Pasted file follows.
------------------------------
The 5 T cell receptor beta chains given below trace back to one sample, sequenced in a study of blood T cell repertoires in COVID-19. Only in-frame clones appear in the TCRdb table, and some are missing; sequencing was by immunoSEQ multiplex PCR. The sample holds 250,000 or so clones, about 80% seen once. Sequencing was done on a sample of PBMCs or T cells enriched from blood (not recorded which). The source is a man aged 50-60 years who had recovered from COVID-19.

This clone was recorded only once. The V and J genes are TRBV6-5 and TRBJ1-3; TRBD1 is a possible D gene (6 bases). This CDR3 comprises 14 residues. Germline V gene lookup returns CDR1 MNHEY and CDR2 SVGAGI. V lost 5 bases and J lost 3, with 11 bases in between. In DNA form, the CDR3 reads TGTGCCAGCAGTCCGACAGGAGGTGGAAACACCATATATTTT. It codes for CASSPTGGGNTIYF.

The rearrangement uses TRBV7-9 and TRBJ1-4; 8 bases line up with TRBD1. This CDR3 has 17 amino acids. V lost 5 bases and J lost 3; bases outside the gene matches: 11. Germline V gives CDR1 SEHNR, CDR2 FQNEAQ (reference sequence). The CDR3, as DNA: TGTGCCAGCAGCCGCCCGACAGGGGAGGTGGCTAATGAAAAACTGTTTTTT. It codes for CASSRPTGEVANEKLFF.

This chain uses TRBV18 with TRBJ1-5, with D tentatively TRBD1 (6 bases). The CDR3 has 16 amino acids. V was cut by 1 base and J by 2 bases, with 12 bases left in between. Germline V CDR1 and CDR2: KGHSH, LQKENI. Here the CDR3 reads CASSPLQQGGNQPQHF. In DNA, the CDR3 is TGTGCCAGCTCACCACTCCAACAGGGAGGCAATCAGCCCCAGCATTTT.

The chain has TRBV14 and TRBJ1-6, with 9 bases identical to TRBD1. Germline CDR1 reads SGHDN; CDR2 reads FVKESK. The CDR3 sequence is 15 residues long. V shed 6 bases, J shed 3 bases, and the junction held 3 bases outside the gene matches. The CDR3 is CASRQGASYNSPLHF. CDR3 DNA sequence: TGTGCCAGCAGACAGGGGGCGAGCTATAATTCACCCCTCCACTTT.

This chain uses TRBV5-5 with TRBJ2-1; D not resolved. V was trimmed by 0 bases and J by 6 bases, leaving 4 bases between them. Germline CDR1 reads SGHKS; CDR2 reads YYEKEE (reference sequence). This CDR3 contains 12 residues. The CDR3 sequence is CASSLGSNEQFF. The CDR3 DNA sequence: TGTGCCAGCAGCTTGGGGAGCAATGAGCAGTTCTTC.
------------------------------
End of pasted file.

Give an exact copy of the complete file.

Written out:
The 5 T cell receptor beta chains given below trace back to one sample, sequenced in a study of blood T cell repertoires in COVID-19. Only in-frame clones appear in the TCRdb table, and some are missing; sequencing was by immunoSEQ multiplex PCR. The sample holds 250,000 or so clones, about 80% seen once. Sequencing was done on a sample of PBMCs or T cells enriched from blood (not recorded which). The source is a man aged 50-60 years who had recovered from COVID-19.

This clone was recorded only once. The V and J genes are TRBV6-5 and TRBJ1-3; TRBD1 is a possible D gene (6 bases). This CDR3 comprises 14 residues. Germline V gene lookup returns CDR1 MNHEY and CDR2 SVGAGI. V lost 5 bases and J lost 3, with 11 bases in between. In DNA form, the CDR3 reads TGTGCCAGCAGTCCGACAGGAGGTGGAAACACCATATATTTT. It codes for CASSPTGGGNTIYF.

The rearrangement uses TRBV7-9 and TRBJ1-4; 8 bases line up with TRBD1. This CDR3 has 17 amino acids. V lost 5 bases and J lost 3; bases outside the gene matches: 11. Germline V gives CDR1 SEHNR, CDR2 FQNEAQ (reference sequence). The CDR3, as DNA: TGTGCCAGCAGCCGCCCGACAGGGGAGGTGGCTAATGAAAAACTGTTTTTT. It codes for CASSRPTGEVANEKLFF.

This chain uses TRBV18 with TRBJ1-5, with D tentatively TRBD1 (6 bases). The CDR3 has 16 amino acids. V was cut by 1 base and J by 2 bases, with 12 bases left in between. Germline V CDR1 and CDR2: KGHSH, LQKENI. Here the CDR3 reads CASSPLQQGGNQPQHF. In DNA, the CDR3 is TGTGCCAGCTCACCACTCCAACAGGGAGGCAATCAGCCCCAGCATTTT.

The chain has TRBV14 and TRBJ1-6, with 9 bases identical to TRBD1. Germline CDR1 reads SGHDN; CDR2 reads FVKESK. The CDR3 sequence is 15 residues long. V shed 6 bases, J shed 3 bases, and the junction held 3 bases outside the gene matches. The CDR3 is CASRQGASYNSPLHF. CDR3 DNA sequence: TGTGCCAGCAGACAGGGGGCGAGCTATAATTCACCCCTCCACTTT.

This chain uses TRBV5-5 with TRBJ2-1; D not resolved. V was trimmed by 0 bases and J by 6 bases, leaving 4 bases between them. Germline CDR1 reads SGHKS; CDR2 reads YYEKEE (reference sequence). This CDR3 contains 12 residues. The CDR3 sequence is CASSLGSNEQFF. The CDR3 DNA sequence: TGTGCCAGCAGCTTGGGGAGCAATGAGCAGTTCTTC.